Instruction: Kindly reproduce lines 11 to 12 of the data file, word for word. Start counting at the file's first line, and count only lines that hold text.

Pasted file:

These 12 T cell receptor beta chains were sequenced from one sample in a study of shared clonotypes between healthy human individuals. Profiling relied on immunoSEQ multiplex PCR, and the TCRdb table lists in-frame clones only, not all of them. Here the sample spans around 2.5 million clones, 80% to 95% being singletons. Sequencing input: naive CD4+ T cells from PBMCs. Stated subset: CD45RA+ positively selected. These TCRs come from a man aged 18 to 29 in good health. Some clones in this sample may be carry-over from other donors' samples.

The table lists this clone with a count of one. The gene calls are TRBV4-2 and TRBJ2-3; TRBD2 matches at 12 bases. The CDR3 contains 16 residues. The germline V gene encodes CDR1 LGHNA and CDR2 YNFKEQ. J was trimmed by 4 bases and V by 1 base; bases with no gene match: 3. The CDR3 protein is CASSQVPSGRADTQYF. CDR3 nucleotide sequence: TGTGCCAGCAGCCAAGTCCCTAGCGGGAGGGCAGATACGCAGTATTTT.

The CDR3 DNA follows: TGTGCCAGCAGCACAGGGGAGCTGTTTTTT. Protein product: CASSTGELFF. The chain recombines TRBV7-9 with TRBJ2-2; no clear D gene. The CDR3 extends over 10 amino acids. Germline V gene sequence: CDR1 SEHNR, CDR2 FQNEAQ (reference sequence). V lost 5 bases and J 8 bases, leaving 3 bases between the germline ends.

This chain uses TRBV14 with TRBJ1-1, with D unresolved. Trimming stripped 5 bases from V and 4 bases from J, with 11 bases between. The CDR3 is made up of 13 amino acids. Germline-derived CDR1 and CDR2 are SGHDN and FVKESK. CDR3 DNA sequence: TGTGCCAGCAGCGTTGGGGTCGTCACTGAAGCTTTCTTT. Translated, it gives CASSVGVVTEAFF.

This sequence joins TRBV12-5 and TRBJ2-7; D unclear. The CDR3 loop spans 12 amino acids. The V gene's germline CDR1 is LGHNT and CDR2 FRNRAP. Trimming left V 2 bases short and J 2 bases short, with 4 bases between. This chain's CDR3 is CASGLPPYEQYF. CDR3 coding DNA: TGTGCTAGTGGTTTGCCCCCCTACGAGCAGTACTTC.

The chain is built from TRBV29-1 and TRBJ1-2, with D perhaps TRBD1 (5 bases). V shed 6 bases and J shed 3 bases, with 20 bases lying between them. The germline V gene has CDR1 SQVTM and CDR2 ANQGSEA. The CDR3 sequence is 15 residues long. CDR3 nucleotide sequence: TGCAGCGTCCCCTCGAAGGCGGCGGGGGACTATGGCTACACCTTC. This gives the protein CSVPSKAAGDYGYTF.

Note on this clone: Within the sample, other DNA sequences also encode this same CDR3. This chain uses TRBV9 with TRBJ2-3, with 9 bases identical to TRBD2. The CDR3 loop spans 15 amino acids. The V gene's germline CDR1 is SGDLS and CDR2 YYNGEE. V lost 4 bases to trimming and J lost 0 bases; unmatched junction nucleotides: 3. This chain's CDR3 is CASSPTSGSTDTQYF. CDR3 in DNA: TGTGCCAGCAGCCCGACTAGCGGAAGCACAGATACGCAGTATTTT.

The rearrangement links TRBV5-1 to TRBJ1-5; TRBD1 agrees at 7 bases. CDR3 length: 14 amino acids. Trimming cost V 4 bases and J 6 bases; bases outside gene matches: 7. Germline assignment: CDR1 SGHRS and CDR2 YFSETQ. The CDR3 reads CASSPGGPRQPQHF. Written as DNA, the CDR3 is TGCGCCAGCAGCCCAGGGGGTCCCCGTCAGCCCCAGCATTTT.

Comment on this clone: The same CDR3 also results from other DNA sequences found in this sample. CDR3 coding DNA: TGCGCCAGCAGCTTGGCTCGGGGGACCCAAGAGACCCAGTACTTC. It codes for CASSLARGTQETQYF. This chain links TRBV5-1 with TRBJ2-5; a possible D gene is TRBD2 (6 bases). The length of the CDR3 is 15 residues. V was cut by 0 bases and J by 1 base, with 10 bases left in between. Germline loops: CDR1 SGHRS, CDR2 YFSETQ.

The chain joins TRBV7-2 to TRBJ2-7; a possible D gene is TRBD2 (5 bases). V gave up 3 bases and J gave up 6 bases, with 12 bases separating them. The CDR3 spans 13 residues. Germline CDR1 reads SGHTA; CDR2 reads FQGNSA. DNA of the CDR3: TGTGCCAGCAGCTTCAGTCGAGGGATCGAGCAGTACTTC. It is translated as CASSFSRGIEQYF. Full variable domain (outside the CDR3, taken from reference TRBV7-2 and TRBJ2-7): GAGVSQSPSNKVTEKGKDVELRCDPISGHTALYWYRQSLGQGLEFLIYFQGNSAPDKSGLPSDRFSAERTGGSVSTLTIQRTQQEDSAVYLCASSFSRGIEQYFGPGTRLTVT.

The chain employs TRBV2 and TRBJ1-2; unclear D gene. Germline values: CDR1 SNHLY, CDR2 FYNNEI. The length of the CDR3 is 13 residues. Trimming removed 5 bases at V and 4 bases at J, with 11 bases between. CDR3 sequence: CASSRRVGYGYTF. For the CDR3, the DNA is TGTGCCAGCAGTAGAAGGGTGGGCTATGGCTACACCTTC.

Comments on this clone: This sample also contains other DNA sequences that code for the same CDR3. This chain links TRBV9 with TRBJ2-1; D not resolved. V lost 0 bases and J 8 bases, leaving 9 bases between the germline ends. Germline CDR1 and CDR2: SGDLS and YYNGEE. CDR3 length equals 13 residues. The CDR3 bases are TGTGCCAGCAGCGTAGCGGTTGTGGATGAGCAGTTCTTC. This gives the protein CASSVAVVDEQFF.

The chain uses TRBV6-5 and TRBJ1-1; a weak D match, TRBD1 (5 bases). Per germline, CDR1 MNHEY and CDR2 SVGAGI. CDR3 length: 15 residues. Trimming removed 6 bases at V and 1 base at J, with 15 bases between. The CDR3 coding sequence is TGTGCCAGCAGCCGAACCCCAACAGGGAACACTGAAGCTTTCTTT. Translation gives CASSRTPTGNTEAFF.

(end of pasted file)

The chain employs TRBV2 and TRBJ1-2; unclear D gene. Germline values: CDR1 SNHLY, CDR2 FYNNEI. The length of the CDR3 is 13 residues. Trimming removed 5 bases at V and 4 bases at J, with 11 bases between. CDR3 sequence: CASSRRVGYGYTF. For the CDR3, the DNA is TGTGCCAGCAGTAGAAGGGTGGGCTATGGCTACACCTTC.

Comments on this clone: This sample also contains other DNA sequences that code for the same CDR3. This chain links TRBV9 with TRBJ2-1; D not resolved. V lost 0 bases and J 8 bases, leaving 9 bases between the germline ends. Germline CDR1 and CDR2: SGDLS and YYNGEE. CDR3 length equals 13 residues. The CDR3 bases are TGTGCCAGCAGCGTAGCGGTTGTGGATGAGCAGTTCTTC. This gives the protein CASSVAVVDEQFF.